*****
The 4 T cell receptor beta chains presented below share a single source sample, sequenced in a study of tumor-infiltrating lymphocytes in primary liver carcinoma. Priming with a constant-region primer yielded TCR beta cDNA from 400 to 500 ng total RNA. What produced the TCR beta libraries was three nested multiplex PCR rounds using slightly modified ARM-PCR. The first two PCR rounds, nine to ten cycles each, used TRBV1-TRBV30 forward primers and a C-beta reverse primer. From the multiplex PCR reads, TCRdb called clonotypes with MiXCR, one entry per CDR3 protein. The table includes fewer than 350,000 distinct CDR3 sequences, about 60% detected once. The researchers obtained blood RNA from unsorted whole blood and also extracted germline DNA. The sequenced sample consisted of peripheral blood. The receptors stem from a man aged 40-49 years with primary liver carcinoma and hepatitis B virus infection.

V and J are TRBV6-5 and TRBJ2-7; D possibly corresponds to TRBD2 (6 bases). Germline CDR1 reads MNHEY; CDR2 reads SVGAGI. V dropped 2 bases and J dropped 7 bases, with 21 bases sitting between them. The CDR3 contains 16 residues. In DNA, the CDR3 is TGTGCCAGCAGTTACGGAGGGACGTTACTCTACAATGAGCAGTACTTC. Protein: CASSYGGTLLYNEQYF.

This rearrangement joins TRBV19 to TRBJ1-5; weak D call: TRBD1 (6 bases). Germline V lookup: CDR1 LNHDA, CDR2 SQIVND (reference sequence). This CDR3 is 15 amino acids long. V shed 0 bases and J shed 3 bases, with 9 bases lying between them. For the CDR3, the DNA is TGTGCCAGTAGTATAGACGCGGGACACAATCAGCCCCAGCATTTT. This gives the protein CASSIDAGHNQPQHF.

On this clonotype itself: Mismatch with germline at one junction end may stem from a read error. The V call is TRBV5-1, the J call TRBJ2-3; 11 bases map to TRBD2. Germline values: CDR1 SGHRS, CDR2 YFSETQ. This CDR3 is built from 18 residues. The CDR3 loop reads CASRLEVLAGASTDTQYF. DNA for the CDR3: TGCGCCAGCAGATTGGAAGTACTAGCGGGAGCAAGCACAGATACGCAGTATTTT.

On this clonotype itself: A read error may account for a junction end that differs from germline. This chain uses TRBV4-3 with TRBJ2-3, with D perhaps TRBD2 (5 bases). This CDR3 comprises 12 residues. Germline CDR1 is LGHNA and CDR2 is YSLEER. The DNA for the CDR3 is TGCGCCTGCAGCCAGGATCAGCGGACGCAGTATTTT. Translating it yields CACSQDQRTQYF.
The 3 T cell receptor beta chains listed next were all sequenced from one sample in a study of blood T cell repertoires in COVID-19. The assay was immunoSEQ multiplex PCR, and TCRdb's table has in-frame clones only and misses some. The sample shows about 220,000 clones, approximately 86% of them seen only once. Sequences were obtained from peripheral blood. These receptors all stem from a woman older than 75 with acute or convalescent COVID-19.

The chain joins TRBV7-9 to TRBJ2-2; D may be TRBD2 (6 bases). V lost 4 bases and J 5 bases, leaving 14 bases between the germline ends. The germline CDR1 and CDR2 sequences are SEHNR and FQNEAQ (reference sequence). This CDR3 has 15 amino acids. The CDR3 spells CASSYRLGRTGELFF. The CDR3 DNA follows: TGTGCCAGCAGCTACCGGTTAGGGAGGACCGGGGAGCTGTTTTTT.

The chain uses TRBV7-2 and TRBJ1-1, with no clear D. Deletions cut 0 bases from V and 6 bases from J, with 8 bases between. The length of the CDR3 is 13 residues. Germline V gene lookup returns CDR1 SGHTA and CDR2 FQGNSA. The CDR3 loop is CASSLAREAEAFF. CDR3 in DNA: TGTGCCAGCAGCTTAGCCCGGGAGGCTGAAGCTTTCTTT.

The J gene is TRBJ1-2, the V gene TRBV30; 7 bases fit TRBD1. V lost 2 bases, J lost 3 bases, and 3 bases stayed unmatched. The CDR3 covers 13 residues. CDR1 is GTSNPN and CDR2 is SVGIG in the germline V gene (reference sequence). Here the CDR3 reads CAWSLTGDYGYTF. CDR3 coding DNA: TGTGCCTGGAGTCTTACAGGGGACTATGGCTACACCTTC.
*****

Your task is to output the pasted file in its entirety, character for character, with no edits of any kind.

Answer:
The 4 T cell receptor beta chains presented below share a single source sample, sequenced in a study of tumor-infiltrating lymphocytes in primary liver carcinoma. Priming with a constant-region primer yielded TCR beta cDNA from 400 to 500 ng total RNA. What produced the TCR beta libraries was three nested multiplex PCR rounds using slightly modified ARM-PCR. The first two PCR rounds, nine to ten cycles each, used TRBV1-TRBV30 forward primers and a C-beta reverse primer. From the multiplex PCR reads, TCRdb called clonotypes with MiXCR, one entry per CDR3 protein. The table includes fewer than 350,000 distinct CDR3 sequences, about 60% detected once. The researchers obtained blood RNA from unsorted whole blood and also extracted germline DNA. The sequenced sample consisted of peripheral blood. The receptors stem from a man aged 40-49 years with primary liver carcinoma and hepatitis B virus infection.

V and J are TRBV6-5 and TRBJ2-7; D possibly corresponds to TRBD2 (6 bases). Germline CDR1 reads MNHEY; CDR2 reads SVGAGI. V dropped 2 bases and J dropped 7 bases, with 21 bases sitting between them. The CDR3 contains 16 residues. In DNA, the CDR3 is TGTGCCAGCAGTTACGGAGGGACGTTACTCTACAATGAGCAGTACTTC. Protein: CASSYGGTLLYNEQYF.

This rearrangement joins TRBV19 to TRBJ1-5; weak D call: TRBD1 (6 bases). Germline V lookup: CDR1 LNHDA, CDR2 SQIVND (reference sequence). This CDR3 is 15 amino acids long. V shed 0 bases and J shed 3 bases, with 9 bases lying between them. For the CDR3, the DNA is TGTGCCAGTAGTATAGACGCGGGACACAATCAGCCCCAGCATTTT. This gives the protein CASSIDAGHNQPQHF.

On this clonotype itself: Mismatch with germline at one junction end may stem from a read error. The V call is TRBV5-1, the J call TRBJ2-3; 11 bases map to TRBD2. Germline values: CDR1 SGHRS, CDR2 YFSETQ. This CDR3 is built from 18 residues. The CDR3 loop reads CASRLEVLAGASTDTQYF. DNA for the CDR3: TGCGCCAGCAGATTGGAAGTACTAGCGGGAGCAAGCACAGATACGCAGTATTTT.

On this clonotype itself: A read error may account for a junction end that differs from germline. This chain uses TRBV4-3 with TRBJ2-3, with D perhaps TRBD2 (5 bases). This CDR3 comprises 12 residues. Germline CDR1 is LGHNA and CDR2 is YSLEER. The DNA for the CDR3 is TGCGCCTGCAGCCAGGATCAGCGGACGCAGTATTTT. Translating it yields CACSQDQRTQYF.
The 3 T cell receptor beta chains listed next were all sequenced from one sample in a study of blood T cell repertoires in COVID-19. The assay was immunoSEQ multiplex PCR, and TCRdb's table has in-frame clones only and misses some. The sample shows about 220,000 clones, approximately 86% of them seen only once. Sequences were obtained from peripheral blood. These receptors all stem from a woman older than 75 with acute or convalescent COVID-19.

The chain joins TRBV7-9 to TRBJ2-2; D may be TRBD2 (6 bases). V lost 4 bases and J 5 bases, leaving 14 bases between the germline ends. The germline CDR1 and CDR2 sequences are SEHNR and FQNEAQ (reference sequence). This CDR3 has 15 amino acids. The CDR3 spells CASSYRLGRTGELFF. The CDR3 DNA follows: TGTGCCAGCAGCTACCGGTTAGGGAGGACCGGGGAGCTGTTTTTT.

The chain uses TRBV7-2 and TRBJ1-1, with no clear D. Deletions cut 0 bases from V and 6 bases from J, with 8 bases between. The length of the CDR3 is 13 residues. Germline V gene lookup returns CDR1 SGHTA and CDR2 FQGNSA. The CDR3 loop is CASSLAREAEAFF. CDR3 in DNA: TGTGCCAGCAGCTTAGCCCGGGAGGCTGAAGCTTTCTTT.

The J gene is TRBJ1-2, the V gene TRBV30; 7 bases fit TRBD1. V lost 2 bases, J lost 3 bases, and 3 bases stayed unmatched. The CDR3 covers 13 residues. CDR1 is GTSNPN and CDR2 is SVGIG in the germline V gene (reference sequence). Here the CDR3 reads CAWSLTGDYGYTF. CDR3 coding DNA: TGTGCCTGGAGTCTTACAGGGGACTATGGCTACACCTTC.